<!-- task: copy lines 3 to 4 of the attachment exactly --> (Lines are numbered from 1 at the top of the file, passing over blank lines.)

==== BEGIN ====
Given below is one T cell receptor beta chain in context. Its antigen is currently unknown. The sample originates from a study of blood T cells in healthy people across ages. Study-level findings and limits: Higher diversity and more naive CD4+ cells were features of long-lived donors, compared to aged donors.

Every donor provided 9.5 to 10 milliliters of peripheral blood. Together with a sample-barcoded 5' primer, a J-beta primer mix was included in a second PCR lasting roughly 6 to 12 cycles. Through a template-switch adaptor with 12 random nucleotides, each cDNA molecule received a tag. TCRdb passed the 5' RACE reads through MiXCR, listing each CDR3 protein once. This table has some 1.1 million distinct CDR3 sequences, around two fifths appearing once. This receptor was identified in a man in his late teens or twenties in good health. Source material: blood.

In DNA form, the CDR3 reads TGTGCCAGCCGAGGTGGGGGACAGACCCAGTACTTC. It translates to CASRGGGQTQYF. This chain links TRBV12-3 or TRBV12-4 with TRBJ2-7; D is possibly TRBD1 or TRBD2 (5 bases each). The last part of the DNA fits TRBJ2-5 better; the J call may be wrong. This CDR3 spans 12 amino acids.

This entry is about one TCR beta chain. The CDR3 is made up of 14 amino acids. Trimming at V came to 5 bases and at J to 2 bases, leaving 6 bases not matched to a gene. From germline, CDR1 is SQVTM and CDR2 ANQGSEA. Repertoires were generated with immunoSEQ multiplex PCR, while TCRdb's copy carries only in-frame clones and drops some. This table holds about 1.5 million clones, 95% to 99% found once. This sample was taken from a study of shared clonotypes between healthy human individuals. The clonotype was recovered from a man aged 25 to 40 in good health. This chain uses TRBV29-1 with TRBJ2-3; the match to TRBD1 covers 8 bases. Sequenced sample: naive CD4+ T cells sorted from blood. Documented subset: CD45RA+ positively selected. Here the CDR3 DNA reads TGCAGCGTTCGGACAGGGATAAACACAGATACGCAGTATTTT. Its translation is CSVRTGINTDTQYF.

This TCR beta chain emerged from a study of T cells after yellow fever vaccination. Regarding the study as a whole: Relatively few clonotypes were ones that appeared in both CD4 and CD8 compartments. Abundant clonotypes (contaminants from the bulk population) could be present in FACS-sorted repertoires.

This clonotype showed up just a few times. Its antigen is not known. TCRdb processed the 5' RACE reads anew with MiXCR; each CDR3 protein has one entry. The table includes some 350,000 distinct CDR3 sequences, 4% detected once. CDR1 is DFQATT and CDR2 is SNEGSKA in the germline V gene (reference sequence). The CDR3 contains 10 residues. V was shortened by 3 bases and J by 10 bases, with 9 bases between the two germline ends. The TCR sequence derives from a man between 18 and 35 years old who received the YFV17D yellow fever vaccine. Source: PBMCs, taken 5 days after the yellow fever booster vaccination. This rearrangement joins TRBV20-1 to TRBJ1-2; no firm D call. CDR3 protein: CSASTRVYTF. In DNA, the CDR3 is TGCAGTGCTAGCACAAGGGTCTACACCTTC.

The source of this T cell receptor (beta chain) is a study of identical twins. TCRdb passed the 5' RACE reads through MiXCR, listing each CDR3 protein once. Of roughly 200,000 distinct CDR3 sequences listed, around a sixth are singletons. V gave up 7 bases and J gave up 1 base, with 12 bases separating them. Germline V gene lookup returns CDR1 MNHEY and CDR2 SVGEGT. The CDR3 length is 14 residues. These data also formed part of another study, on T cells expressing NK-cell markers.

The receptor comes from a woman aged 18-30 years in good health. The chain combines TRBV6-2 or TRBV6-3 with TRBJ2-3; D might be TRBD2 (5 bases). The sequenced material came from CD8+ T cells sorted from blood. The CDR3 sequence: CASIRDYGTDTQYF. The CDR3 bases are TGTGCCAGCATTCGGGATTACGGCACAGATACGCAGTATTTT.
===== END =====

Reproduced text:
In DNA form, the CDR3 reads TGTGCCAGCCGAGGTGGGGGACAGACCCAGTACTTC. It translates to CASRGGGQTQYF. This chain links TRBV12-3 or TRBV12-4 with TRBJ2-7; D is possibly TRBD1 or TRBD2 (5 bases each). The last part of the DNA fits TRBJ2-5 better; the J call may be wrong. This CDR3 spans 12 amino acids.

This entry is about one TCR beta chain. The CDR3 is made up of 14 amino acids. Trimming at V came to 5 bases and at J to 2 bases, leaving 6 bases not matched to a gene. From germline, CDR1 is SQVTM and CDR2 ANQGSEA. Repertoires were generated with immunoSEQ multiplex PCR, while TCRdb's copy carries only in-frame clones and drops some. This table holds about 1.5 million clones, 95% to 99% found once. This sample was taken from a study of shared clonotypes between healthy human individuals. The clonotype was recovered from a man aged 25 to 40 in good health. This chain uses TRBV29-1 with TRBJ2-3; the match to TRBD1 covers 8 bases. Sequenced sample: naive CD4+ T cells sorted from blood. Documented subset: CD45RA+ positively selected. Here the CDR3 DNA reads TGCAGCGTTCGGACAGGGATAAACACAGATACGCAGTATTTT. Its translation is CSVRTGINTDTQYF.